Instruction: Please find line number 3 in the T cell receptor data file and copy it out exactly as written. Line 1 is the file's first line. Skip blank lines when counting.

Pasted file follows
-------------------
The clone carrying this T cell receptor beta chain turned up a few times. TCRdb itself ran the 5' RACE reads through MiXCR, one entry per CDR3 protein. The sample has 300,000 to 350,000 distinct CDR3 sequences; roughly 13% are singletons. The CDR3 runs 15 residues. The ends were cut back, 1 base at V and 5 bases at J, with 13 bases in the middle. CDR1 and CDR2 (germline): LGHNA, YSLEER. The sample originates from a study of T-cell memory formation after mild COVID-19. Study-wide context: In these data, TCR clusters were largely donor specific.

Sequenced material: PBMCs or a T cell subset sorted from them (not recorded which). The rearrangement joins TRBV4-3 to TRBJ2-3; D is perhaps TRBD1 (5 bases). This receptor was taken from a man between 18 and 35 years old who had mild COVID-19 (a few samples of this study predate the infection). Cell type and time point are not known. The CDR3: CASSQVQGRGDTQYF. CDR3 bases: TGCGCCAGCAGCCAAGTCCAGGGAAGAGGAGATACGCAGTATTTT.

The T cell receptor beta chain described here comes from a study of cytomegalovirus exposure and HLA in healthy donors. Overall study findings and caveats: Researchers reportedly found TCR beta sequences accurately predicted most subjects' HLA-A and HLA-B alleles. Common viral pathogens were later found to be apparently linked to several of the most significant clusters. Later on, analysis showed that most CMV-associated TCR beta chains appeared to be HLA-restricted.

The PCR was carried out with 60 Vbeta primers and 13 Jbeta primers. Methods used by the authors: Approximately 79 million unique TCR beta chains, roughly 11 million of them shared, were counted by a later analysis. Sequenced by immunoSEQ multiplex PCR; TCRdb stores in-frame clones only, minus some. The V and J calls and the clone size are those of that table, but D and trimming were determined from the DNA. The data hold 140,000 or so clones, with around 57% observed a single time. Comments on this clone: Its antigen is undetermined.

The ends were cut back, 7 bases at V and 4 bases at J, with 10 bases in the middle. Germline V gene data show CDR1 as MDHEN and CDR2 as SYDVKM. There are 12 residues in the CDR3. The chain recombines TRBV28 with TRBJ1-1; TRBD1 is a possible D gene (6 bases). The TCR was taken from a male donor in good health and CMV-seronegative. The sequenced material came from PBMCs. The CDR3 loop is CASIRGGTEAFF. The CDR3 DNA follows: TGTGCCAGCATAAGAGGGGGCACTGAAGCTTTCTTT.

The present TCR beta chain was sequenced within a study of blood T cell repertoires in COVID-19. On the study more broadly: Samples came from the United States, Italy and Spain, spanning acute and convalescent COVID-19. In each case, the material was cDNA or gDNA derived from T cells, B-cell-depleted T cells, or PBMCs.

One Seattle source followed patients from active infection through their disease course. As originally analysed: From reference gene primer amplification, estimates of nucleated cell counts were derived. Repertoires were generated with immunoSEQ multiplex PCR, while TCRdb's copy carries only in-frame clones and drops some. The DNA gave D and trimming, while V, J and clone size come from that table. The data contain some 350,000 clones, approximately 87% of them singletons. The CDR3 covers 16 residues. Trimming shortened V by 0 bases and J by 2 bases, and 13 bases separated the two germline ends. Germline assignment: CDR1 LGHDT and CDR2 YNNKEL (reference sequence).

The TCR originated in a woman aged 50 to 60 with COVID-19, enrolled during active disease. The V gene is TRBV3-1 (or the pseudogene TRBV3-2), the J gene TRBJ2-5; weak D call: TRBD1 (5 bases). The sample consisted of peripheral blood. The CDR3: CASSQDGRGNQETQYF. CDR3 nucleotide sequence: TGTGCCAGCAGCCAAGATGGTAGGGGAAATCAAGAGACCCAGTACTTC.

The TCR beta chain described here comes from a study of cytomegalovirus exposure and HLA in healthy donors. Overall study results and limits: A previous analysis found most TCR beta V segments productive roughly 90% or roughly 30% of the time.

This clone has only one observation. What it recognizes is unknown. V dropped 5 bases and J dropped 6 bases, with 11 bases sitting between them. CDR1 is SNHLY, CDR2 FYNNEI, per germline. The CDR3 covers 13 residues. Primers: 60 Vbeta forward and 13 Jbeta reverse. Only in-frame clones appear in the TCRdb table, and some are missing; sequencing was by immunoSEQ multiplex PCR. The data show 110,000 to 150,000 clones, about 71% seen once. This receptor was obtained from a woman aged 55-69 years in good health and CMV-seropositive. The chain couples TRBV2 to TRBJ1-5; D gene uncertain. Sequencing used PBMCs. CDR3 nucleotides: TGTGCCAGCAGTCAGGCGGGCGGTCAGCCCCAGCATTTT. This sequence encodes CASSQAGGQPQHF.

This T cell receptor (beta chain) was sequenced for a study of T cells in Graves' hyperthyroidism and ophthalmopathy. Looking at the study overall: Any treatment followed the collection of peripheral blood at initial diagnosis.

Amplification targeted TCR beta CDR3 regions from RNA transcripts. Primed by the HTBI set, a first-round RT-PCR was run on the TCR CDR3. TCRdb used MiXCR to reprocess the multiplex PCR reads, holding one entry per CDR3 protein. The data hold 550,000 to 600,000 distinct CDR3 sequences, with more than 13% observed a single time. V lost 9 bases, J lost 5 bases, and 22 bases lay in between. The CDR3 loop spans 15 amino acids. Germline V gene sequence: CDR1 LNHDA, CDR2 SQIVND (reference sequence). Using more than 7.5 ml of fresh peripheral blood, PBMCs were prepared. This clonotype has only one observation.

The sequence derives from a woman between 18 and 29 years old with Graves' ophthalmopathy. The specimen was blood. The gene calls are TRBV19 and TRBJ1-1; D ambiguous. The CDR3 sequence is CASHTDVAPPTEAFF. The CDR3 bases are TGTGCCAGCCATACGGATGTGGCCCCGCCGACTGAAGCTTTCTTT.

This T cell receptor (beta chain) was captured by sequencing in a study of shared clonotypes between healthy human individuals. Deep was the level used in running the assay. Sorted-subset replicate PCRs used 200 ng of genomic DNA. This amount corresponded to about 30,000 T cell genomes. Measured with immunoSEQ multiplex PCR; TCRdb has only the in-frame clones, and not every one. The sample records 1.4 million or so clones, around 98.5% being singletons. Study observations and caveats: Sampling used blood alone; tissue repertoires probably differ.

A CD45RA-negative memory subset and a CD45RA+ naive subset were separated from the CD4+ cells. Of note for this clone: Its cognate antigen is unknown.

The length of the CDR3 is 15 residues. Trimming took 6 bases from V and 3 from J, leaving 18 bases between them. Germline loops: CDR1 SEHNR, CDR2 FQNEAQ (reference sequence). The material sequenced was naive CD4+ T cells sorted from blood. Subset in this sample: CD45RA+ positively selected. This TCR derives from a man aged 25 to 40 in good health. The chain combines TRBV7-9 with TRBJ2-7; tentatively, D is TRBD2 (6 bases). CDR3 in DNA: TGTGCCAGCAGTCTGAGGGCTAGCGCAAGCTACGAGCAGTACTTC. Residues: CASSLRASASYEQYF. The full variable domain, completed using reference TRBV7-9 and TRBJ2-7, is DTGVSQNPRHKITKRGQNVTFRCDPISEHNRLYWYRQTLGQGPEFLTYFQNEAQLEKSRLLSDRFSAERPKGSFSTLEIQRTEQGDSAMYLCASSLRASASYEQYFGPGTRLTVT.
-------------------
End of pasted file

The T cell receptor beta chain described here comes from a study of cytomegalovirus exposure and HLA in healthy donors. Overall study findings and caveats: Researchers reportedly found TCR beta sequences accurately predicted most subjects' HLA-A and HLA-B alleles. Common viral pathogens were later found to be apparently linked to several of the most significant clusters. Later on, analysis showed that most CMV-associated TCR beta chains appeared to be HLA-restricted.